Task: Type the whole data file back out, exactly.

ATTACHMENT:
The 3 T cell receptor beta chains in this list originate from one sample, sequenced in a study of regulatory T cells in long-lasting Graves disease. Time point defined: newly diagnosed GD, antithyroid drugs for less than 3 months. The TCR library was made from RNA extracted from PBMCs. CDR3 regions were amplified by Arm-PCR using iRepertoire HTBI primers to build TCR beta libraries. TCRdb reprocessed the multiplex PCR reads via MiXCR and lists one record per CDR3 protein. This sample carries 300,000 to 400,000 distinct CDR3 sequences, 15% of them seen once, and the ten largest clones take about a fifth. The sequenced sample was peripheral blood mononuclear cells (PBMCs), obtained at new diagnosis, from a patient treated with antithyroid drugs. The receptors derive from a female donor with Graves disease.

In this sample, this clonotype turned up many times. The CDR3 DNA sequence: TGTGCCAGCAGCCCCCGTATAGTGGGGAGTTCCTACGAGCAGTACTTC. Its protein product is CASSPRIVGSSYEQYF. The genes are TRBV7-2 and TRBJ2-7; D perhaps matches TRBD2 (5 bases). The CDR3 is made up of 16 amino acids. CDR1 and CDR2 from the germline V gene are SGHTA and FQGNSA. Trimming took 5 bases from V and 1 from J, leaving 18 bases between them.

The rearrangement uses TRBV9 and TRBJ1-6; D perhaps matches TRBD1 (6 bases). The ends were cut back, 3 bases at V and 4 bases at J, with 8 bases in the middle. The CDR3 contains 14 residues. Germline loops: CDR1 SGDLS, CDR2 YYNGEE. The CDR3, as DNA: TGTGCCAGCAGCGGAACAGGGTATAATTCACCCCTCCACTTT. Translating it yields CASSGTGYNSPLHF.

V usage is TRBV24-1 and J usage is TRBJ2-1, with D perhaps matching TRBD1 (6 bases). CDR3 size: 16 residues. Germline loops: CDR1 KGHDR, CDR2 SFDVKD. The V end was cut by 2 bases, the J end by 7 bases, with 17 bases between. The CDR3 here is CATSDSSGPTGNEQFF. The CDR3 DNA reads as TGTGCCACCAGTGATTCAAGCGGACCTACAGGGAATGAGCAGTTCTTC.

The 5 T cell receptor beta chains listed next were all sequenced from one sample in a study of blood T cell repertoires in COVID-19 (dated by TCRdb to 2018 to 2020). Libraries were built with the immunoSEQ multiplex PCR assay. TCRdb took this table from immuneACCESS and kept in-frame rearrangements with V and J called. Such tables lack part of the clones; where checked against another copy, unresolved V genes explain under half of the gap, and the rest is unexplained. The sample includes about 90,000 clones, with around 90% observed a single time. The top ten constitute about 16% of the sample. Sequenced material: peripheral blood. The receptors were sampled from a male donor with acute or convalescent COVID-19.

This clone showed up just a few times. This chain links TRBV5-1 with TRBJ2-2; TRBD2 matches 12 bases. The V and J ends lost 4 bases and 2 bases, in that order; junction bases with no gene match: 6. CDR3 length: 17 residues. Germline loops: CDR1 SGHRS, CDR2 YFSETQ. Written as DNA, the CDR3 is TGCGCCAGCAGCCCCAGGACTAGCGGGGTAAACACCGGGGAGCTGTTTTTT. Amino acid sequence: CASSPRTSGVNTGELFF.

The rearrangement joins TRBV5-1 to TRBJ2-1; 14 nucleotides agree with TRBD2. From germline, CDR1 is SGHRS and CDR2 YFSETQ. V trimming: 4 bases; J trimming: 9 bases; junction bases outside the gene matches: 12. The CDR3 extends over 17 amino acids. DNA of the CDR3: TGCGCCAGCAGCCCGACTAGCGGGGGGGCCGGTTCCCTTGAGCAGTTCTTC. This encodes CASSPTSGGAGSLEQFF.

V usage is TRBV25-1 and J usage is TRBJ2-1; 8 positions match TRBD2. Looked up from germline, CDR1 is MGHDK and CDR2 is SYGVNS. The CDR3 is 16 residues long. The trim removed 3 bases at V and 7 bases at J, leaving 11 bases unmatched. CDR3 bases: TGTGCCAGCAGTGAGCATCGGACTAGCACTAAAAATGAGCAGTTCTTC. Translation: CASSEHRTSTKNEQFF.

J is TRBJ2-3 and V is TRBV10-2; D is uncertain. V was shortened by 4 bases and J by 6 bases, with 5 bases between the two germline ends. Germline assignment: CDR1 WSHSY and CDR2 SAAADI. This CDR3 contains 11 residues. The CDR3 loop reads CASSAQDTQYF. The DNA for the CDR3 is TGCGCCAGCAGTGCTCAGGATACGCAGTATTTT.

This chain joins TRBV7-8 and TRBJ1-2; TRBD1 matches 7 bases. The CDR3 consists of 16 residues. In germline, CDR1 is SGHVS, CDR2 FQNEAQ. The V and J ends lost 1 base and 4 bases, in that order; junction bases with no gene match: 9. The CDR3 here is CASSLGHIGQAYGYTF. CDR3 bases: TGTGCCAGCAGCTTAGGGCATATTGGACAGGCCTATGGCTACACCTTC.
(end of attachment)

The 3 T cell receptor beta chains in this list originate from one sample, sequenced in a study of regulatory T cells in long-lasting Graves disease. Time point defined: newly diagnosed GD, antithyroid drugs for less than 3 months. The TCR library was made from RNA extracted from PBMCs. CDR3 regions were amplified by Arm-PCR using iRepertoire HTBI primers to build TCR beta libraries. TCRdb reprocessed the multiplex PCR reads via MiXCR and lists one record per CDR3 protein. This sample carries 300,000 to 400,000 distinct CDR3 sequences, 15% of them seen once, and the ten largest clones take about a fifth. The sequenced sample was peripheral blood mononuclear cells (PBMCs), obtained at new diagnosis, from a patient treated with antithyroid drugs. The receptors derive from a female donor with Graves disease.

In this sample, this clonotype turned up many times. The CDR3 DNA sequence: TGTGCCAGCAGCCCCCGTATAGTGGGGAGTTCCTACGAGCAGTACTTC. Its protein product is CASSPRIVGSSYEQYF. The genes are TRBV7-2 and TRBJ2-7; D perhaps matches TRBD2 (5 bases). The CDR3 is made up of 16 amino acids. CDR1 and CDR2 from the germline V gene are SGHTA and FQGNSA. Trimming took 5 bases from V and 1 from J, leaving 18 bases between them.

The rearrangement uses TRBV9 and TRBJ1-6; D perhaps matches TRBD1 (6 bases). The ends were cut back, 3 bases at V and 4 bases at J, with 8 bases in the middle. The CDR3 contains 14 residues. Germline loops: CDR1 SGDLS, CDR2 YYNGEE. The CDR3, as DNA: TGTGCCAGCAGCGGAACAGGGTATAATTCACCCCTCCACTTT. Translating it yields CASSGTGYNSPLHF.

V usage is TRBV24-1 and J usage is TRBJ2-1, with D perhaps matching TRBD1 (6 bases). CDR3 size: 16 residues. Germline loops: CDR1 KGHDR, CDR2 SFDVKD. The V end was cut by 2 bases, the J end by 7 bases, with 17 bases between. The CDR3 here is CATSDSSGPTGNEQFF. The CDR3 DNA reads as TGTGCCACCAGTGATTCAAGCGGACCTACAGGGAATGAGCAGTTCTTC.

The 5 T cell receptor beta chains listed next were all sequenced from one sample in a study of blood T cell repertoires in COVID-19 (dated by TCRdb to 2018 to 2020). Libraries were built with the immunoSEQ multiplex PCR assay. TCRdb took this table from immuneACCESS and kept in-frame rearrangements with V and J called. Such tables lack part of the clones; where checked against another copy, unresolved V genes explain under half of the gap, and the rest is unexplained. The sample includes about 90,000 clones, with around 90% observed a single time. The top ten constitute about 16% of the sample. Sequenced material: peripheral blood. The receptors were sampled from a male donor with acute or convalescent COVID-19.

This clone showed up just a few times. This chain links TRBV5-1 with TRBJ2-2; TRBD2 matches 12 bases. The V and J ends lost 4 bases and 2 bases, in that order; junction bases with no gene match: 6. CDR3 length: 17 residues. Germline loops: CDR1 SGHRS, CDR2 YFSETQ. Written as DNA, the CDR3 is TGCGCCAGCAGCCCCAGGACTAGCGGGGTAAACACCGGGGAGCTGTTTTTT. Amino acid sequence: CASSPRTSGVNTGELFF.

The rearrangement joins TRBV5-1 to TRBJ2-1; 14 nucleotides agree with TRBD2. From germline, CDR1 is SGHRS and CDR2 YFSETQ. V trimming: 4 bases; J trimming: 9 bases; junction bases outside the gene matches: 12. The CDR3 extends over 17 amino acids. DNA of the CDR3: TGCGCCAGCAGCCCGACTAGCGGGGGGGCCGGTTCCCTTGAGCAGTTCTTC. This encodes CASSPTSGGAGSLEQFF.

V usage is TRBV25-1 and J usage is TRBJ2-1; 8 positions match TRBD2. Looked up from germline, CDR1 is MGHDK and CDR2 is SYGVNS. The CDR3 is 16 residues long. The trim removed 3 bases at V and 7 bases at J, leaving 11 bases unmatched. CDR3 bases: TGTGCCAGCAGTGAGCATCGGACTAGCACTAAAAATGAGCAGTTCTTC. Translation: CASSEHRTSTKNEQFF.

J is TRBJ2-3 and V is TRBV10-2; D is uncertain. V was shortened by 4 bases and J by 6 bases, with 5 bases between the two germline ends. Germline assignment: CDR1 WSHSY and CDR2 SAAADI. This CDR3 contains 11 residues. The CDR3 loop reads CASSAQDTQYF. The DNA for the CDR3 is TGCGCCAGCAGTGCTCAGGATACGCAGTATTTT.

This chain joins TRBV7-8 and TRBJ1-2; TRBD1 matches 7 bases. The CDR3 consists of 16 residues. In germline, CDR1 is SGHVS, CDR2 FQNEAQ. The V and J ends lost 1 base and 4 bases, in that order; junction bases with no gene match: 9. The CDR3 here is CASSLGHIGQAYGYTF. CDR3 bases: TGTGCCAGCAGCTTAGGGCATATTGGACAGGCCTATGGCTACACCTTC.